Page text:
KRISHNAJA MOL K
Assistant professor and Research Scholar
Department of English,
Amrita Vishwa Vidayapeetam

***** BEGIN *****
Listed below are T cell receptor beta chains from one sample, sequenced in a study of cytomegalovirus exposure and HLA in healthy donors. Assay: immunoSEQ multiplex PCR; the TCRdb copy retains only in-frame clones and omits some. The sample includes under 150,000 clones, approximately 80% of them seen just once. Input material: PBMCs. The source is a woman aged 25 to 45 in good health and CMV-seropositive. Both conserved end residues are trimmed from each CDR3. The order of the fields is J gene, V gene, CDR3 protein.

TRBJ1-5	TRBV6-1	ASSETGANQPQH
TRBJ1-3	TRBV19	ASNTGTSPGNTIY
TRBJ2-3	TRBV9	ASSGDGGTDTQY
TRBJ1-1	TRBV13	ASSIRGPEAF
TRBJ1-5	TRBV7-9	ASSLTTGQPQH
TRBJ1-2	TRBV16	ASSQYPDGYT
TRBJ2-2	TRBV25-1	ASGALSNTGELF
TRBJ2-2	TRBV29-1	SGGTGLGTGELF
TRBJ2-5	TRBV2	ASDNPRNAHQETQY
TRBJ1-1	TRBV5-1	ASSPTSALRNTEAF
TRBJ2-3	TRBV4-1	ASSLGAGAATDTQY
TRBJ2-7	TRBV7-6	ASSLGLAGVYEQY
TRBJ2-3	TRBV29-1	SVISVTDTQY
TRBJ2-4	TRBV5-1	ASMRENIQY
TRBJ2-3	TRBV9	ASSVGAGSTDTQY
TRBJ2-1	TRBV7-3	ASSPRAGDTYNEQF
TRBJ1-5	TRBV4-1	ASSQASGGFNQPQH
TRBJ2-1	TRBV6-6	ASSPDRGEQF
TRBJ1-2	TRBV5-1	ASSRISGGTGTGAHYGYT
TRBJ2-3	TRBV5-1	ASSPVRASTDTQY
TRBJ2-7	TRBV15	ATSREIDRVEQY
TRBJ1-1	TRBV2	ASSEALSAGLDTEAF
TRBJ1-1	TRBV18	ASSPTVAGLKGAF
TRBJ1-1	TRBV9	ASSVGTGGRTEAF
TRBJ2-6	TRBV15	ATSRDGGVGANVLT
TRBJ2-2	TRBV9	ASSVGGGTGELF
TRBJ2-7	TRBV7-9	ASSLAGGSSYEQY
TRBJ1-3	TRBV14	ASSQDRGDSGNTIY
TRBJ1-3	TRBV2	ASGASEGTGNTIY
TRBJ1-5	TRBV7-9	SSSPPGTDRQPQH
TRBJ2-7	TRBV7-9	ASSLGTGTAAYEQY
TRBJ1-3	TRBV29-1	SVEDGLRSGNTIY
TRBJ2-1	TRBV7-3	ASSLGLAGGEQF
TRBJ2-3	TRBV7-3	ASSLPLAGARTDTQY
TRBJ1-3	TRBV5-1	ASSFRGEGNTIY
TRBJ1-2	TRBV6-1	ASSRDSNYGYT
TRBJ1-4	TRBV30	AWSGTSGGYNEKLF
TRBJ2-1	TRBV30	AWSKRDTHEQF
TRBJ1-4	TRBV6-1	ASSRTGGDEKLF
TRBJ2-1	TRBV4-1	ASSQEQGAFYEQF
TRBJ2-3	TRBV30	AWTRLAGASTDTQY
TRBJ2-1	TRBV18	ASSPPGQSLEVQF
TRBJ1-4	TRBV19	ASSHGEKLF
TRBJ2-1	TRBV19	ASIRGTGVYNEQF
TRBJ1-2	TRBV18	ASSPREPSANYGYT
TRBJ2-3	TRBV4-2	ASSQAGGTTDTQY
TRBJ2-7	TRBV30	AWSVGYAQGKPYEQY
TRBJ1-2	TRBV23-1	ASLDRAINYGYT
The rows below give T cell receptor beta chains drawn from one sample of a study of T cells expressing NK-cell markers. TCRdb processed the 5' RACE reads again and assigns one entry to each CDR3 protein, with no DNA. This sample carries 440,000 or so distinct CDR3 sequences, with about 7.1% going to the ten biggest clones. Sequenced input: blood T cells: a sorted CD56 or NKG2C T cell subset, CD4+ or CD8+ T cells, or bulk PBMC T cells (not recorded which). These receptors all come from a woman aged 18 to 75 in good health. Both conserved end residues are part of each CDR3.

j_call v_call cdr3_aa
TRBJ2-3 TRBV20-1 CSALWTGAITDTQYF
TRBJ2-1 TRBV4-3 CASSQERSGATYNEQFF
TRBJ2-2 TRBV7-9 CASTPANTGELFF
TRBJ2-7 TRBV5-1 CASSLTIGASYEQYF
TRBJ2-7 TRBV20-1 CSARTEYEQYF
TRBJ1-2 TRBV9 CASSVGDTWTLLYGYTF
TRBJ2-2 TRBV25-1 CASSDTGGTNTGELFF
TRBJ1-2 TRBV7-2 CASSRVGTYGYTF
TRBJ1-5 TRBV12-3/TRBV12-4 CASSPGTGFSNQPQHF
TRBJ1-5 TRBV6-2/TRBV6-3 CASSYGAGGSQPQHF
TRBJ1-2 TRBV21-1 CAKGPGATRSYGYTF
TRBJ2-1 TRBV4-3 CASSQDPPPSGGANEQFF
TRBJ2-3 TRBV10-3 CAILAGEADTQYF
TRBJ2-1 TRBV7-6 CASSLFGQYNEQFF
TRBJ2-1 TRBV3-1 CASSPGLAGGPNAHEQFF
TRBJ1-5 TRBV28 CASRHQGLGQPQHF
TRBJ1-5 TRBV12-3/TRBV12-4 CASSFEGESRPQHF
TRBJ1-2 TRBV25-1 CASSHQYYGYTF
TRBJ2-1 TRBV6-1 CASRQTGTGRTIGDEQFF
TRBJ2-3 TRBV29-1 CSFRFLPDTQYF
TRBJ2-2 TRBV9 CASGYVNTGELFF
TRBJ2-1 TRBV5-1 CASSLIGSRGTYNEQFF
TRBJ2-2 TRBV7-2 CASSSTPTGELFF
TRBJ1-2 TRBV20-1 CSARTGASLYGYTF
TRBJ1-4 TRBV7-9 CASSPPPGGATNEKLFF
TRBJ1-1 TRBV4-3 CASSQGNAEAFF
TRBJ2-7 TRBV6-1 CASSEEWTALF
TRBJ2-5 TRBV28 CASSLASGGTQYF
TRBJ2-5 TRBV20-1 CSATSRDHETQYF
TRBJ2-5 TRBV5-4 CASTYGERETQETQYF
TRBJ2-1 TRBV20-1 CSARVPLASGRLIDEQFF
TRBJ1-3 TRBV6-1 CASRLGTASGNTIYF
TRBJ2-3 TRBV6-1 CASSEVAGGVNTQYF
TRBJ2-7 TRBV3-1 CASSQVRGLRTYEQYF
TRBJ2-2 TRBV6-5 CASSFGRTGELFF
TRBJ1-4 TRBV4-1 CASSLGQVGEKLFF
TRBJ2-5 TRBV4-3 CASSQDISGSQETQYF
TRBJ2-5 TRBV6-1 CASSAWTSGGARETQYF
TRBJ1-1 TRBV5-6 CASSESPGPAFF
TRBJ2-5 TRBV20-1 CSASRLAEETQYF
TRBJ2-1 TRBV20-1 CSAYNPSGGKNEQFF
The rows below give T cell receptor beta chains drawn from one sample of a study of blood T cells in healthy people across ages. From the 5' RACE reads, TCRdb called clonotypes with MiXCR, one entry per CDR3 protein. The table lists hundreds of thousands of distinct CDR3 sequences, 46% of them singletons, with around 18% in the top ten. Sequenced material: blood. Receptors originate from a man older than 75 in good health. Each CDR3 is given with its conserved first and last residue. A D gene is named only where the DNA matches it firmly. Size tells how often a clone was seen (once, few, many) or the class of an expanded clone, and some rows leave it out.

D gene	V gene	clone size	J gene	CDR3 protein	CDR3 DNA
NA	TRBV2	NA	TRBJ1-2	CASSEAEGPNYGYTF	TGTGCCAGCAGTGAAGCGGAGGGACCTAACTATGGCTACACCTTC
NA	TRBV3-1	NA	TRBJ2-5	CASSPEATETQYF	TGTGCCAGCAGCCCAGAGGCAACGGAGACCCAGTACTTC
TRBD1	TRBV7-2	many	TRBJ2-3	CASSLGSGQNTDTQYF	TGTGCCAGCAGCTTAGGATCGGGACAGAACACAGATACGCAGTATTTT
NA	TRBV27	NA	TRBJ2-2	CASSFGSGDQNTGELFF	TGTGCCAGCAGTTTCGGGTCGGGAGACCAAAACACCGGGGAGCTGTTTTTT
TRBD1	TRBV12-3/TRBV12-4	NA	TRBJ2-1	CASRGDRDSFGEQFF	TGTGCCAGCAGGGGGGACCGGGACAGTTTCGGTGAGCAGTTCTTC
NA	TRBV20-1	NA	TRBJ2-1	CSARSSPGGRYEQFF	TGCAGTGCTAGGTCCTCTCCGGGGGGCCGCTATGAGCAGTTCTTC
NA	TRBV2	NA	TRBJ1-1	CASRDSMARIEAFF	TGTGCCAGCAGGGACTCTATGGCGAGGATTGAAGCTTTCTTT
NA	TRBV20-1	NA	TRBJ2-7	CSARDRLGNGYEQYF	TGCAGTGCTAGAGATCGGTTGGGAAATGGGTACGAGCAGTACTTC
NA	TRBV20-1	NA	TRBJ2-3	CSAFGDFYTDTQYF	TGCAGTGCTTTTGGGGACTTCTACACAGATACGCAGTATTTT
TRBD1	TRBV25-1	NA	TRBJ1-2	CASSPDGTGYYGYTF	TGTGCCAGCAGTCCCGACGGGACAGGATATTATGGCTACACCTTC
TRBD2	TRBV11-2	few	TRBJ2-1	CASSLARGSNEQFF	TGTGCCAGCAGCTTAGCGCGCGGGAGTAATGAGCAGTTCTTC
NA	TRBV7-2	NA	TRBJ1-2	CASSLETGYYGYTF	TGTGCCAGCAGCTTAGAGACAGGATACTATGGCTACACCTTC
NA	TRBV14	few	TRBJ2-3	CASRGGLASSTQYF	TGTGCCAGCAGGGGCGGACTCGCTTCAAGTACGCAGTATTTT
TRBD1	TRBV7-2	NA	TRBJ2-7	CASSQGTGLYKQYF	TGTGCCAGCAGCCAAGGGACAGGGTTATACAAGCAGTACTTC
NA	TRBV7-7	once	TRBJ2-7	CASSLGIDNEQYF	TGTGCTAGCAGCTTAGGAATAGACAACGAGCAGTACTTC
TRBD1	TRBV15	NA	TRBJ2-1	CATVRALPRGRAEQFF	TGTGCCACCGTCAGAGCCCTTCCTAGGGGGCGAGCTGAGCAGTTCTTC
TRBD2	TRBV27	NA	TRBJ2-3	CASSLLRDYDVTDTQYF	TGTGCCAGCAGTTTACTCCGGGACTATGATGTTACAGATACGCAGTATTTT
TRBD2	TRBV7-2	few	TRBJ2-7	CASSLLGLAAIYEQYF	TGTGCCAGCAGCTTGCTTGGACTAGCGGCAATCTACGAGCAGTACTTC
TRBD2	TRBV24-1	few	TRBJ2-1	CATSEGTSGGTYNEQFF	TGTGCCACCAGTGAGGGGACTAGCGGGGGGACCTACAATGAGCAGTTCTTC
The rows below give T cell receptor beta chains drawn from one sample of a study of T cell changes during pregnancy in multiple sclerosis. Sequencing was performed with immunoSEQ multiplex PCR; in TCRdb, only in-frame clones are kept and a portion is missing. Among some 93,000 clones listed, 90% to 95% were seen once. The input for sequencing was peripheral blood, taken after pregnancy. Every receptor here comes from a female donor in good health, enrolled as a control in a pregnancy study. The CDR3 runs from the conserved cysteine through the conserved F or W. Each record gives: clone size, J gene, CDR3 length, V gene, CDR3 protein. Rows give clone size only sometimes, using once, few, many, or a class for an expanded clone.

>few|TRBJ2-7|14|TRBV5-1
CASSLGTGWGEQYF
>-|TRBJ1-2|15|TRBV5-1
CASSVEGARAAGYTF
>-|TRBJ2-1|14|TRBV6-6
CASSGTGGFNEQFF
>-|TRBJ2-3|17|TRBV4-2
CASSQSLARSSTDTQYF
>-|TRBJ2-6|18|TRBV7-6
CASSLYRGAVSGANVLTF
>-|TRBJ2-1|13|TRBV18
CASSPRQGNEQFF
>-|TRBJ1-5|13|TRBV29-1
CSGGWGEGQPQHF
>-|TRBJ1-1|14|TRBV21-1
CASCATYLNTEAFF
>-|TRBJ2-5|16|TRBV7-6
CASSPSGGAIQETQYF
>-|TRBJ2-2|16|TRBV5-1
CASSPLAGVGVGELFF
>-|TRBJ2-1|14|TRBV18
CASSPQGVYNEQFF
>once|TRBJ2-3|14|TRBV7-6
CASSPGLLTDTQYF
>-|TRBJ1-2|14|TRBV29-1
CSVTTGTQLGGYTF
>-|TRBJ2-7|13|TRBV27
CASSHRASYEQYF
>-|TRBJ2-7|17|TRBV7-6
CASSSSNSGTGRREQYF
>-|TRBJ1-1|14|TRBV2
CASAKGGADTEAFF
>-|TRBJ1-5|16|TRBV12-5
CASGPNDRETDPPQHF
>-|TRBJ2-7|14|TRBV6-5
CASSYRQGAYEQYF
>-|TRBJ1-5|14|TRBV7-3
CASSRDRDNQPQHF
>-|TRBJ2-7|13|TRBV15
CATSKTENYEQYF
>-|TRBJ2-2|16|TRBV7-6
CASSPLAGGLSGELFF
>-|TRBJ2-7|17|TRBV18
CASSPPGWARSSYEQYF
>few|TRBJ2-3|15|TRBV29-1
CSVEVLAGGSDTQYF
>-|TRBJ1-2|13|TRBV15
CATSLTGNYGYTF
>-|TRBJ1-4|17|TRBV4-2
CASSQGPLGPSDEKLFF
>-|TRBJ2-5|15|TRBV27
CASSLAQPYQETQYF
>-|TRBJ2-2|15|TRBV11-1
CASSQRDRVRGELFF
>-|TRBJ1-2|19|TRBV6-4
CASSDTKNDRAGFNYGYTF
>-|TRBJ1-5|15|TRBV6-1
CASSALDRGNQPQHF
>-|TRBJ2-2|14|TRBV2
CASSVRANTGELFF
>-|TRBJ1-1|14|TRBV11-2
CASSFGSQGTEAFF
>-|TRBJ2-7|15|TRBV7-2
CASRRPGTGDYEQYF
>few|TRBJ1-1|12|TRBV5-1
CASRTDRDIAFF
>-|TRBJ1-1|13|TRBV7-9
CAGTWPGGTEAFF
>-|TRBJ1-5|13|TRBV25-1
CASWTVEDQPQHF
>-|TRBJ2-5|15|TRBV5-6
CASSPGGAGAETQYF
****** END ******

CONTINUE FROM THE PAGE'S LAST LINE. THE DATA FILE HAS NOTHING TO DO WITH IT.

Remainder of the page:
India, the land of wonders is also the land of sufferings. Beneath the veil of a developing nation, she weeps a lot inside. Numerous writers have dared to penetrate into the suffering psyche of India. For them, it was the Indian society, which proved to be the background. Mulk Raj Anand was the pioneer in this group who stood as the spokesman of the ‘poor’ during 1930s. He had a rare genius to explore the neglected psyche. In his Untouchable (1935), he introduces Bakha, a boy of eighteen, who is a scavenger and belongs to the outcaste from Hindu society. Munno the fourteen year old orphan boy in Coolie (1936) is also a representative of those who struggle to exist in this cruel and hostile society. Aravind Adiga also travelled through a similar path to that of Anand and tried to portray the underclass very authentically. His The White Tiger belongs to this genre of social realistic novels as it probes in to the wounded psyche of Balram Halwai, the protagonist.